Sometimes our feelings have important things to tell us about what we need to do to take care of ourselves. Sometimes our feelings are more about the past than what’s really happening in the present. And sometimes our feelings are mysterious… we may never understand where they come from, they simply arise, stay for awhile, and then they’re gone. One of the most profound ways you can make friends with being human is to allow that mystery to be there, without needing to explain or fix your experience.
Emotions are helpful in several important ways.
A. They are your body’s way of responding to your environment
They let you know what's happening, how you feel about it, and what you need. For example, if something frightens you, your eyes widen, your heartbeat increases and your muscles become tense. The message is: "Hey, watch out! This doesn't feel safe. Pay attention and get ready to run."
When anxiety arises: Your stomach may get tight, you might feel queasiness or tension throughout your body. In this case, your body is saying "Something feels threatening or needs my attention and I'm not exactly sure what it is." Sometimes you might feel anxious before you give a performance or teach a class. In that case, the anxiety you feel is your body's way of gearing up to do something that may require extra attention and energy.
B. Emotions motivate you to take action/respond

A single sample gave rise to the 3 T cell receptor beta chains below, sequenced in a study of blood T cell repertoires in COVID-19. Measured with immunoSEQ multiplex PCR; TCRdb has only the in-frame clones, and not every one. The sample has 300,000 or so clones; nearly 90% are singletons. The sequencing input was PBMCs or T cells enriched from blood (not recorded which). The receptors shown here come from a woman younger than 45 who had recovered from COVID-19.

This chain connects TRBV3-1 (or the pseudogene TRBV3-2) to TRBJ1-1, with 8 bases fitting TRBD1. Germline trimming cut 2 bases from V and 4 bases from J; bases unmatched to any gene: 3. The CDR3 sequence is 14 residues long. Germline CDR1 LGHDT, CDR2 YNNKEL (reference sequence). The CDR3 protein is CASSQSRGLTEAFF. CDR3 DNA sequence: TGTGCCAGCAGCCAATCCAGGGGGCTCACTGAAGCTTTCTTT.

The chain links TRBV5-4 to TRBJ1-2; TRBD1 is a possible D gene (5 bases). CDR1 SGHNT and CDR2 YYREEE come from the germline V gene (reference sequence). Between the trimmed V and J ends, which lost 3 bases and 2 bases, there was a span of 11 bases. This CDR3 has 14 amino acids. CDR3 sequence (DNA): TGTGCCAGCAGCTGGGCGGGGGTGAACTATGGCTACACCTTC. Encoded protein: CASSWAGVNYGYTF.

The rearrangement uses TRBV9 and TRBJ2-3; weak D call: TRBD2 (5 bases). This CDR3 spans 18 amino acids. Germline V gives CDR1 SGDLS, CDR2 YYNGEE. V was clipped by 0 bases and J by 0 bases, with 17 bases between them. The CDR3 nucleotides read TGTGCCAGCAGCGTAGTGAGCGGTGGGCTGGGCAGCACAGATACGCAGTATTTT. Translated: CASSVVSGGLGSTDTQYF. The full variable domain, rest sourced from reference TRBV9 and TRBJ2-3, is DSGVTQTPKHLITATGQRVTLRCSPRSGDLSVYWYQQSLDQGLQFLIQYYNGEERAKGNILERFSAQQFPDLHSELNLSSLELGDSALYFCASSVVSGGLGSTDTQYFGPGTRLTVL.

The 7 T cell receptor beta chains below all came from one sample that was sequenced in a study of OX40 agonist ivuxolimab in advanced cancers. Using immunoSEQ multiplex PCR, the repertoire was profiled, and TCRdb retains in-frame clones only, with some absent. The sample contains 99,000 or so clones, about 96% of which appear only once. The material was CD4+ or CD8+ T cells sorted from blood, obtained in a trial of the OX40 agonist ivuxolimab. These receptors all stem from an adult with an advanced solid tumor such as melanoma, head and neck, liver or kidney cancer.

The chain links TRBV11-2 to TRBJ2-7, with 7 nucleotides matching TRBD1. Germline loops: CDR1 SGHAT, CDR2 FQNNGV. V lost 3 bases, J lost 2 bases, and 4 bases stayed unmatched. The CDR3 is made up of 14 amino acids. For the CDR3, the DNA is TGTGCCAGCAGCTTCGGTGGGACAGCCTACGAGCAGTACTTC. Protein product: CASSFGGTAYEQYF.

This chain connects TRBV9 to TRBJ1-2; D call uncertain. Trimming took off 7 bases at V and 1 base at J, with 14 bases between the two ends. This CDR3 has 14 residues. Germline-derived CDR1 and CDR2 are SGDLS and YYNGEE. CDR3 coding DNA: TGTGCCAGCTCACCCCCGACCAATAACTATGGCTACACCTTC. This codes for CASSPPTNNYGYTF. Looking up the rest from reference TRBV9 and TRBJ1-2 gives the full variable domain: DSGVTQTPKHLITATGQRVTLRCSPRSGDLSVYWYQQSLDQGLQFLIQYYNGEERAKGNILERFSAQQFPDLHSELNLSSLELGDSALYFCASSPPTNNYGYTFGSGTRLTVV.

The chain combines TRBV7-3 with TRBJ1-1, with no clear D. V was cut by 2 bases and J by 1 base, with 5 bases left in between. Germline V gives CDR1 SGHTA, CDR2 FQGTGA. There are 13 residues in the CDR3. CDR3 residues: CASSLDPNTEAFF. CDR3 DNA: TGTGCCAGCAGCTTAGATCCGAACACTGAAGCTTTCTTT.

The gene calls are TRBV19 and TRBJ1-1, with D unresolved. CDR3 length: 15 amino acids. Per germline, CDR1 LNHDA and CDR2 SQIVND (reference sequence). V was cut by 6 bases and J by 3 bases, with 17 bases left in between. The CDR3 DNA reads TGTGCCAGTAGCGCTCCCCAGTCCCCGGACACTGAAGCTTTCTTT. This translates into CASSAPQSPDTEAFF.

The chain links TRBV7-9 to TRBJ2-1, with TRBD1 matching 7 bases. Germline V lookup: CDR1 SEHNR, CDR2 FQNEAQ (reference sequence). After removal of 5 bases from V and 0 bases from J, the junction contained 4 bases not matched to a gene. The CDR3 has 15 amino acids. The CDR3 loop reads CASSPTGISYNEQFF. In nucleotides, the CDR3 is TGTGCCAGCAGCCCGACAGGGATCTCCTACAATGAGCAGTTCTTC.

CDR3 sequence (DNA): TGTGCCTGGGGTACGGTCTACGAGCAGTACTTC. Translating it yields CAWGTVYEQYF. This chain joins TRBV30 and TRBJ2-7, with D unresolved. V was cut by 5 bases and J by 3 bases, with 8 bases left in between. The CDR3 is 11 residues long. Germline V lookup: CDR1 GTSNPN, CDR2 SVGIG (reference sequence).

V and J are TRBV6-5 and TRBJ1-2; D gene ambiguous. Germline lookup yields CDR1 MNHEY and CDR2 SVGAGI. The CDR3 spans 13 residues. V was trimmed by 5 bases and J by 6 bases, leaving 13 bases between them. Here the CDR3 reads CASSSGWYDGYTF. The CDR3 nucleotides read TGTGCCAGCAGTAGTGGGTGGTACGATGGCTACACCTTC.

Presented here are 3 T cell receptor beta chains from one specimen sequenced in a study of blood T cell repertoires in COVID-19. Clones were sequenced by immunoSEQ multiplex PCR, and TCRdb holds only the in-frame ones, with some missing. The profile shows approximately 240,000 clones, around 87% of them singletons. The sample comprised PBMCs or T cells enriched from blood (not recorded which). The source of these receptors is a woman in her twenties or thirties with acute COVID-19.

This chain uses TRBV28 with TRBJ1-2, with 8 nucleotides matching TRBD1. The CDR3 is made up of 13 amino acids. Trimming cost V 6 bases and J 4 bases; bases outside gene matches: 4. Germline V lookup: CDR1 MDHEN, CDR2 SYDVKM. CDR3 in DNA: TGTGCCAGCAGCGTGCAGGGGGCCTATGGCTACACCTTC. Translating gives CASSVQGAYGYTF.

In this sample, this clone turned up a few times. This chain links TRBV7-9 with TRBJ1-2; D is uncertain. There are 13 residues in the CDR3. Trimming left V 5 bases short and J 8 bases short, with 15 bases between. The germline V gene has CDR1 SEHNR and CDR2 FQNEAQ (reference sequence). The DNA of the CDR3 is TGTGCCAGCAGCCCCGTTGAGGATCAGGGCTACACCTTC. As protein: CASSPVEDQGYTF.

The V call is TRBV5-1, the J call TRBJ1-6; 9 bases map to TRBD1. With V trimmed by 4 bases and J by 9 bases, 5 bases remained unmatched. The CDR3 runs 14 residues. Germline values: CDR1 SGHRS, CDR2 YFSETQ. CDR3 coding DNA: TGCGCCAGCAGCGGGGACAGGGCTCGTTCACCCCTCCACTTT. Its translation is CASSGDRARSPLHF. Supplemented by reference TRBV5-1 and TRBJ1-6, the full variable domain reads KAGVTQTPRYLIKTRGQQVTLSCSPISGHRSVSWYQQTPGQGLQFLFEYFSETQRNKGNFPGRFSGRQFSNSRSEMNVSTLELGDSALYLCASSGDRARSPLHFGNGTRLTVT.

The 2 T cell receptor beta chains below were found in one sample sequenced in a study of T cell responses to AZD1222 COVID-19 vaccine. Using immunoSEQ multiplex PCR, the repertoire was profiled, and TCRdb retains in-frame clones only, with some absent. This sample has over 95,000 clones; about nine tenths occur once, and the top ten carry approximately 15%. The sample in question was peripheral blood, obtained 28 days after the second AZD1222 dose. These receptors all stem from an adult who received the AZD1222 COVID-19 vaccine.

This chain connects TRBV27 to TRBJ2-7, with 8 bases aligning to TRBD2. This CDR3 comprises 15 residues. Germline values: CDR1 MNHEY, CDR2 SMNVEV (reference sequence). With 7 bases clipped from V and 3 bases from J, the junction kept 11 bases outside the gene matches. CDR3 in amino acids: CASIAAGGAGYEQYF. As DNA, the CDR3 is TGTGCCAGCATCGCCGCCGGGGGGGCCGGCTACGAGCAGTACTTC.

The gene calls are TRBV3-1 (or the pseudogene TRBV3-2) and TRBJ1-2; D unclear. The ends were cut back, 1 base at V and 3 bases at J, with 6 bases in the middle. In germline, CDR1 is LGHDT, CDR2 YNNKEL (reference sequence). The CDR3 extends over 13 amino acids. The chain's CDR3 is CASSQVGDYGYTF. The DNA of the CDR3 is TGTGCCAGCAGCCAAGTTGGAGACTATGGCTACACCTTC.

Feelings of fear and anxiety motivate you to get away from or resolve something negative or dangerous that’s arisen in our experience. This might mean running from an attacker, studying for a test, having a difficult conversation, or paying a bill that’s overdue. Have you ever noticed how you might be feeling very anxious about something, but when you take care of it, the feeling goes away? If you feel angry, your body is preparing you to defend yourself from attack, or stand up for what you need. You may not stop feeling angry until you feel safe.
C. Emotions help you communicate your needs and the impact other people are having on you
Human beings are social animals. We can read each others’ facial expressions and body language, and in general, we want to stay connected. This means we’re naturally inclined to want to make each other happy! When someone does something that upsets you, scares you, or makes you happy, your emotions let them know (through your facial expressions, tone of voice, and posture) the positive or negative impact they are having. For this reason, if someone is doing something hurtful it is difficult to stop feeling angry until you tell them to stop!
Knowing how to handle intense emotions while navigating your life can be challenging. Here are some helpful things to remember in learning to work with strong emotions. Many of us cope with intense feelings by choosing not to feel. Being cut off from your feelings is like being a sailboat without a rudder or sails. You don’t know who you are or where you want to go, and you can’t connect with the energy you need to get there.
It may be difficult to understand the messages our bodies are sending. Is our body telling us we should end the relationship we are in, or is it saying we didn’t get enough sleep last night? Managing and understanding all these messages requires much gentleness and perseverance, but it is well worth it. Being a person without feelings is like being a sailboat without a rudder or sails.
Depression is often a direct result of putting a lid’ on our emotions. All of the physical sensations and emotions we experience are an expression of the energy of our life force. When we suppress that energy, we cut ourselves off from our own vitality and may end up feeling drained and numb. This does not mean we have to immediately express everything we feel. We need to learn how to make space for our emotional experience while managing our lives effectively.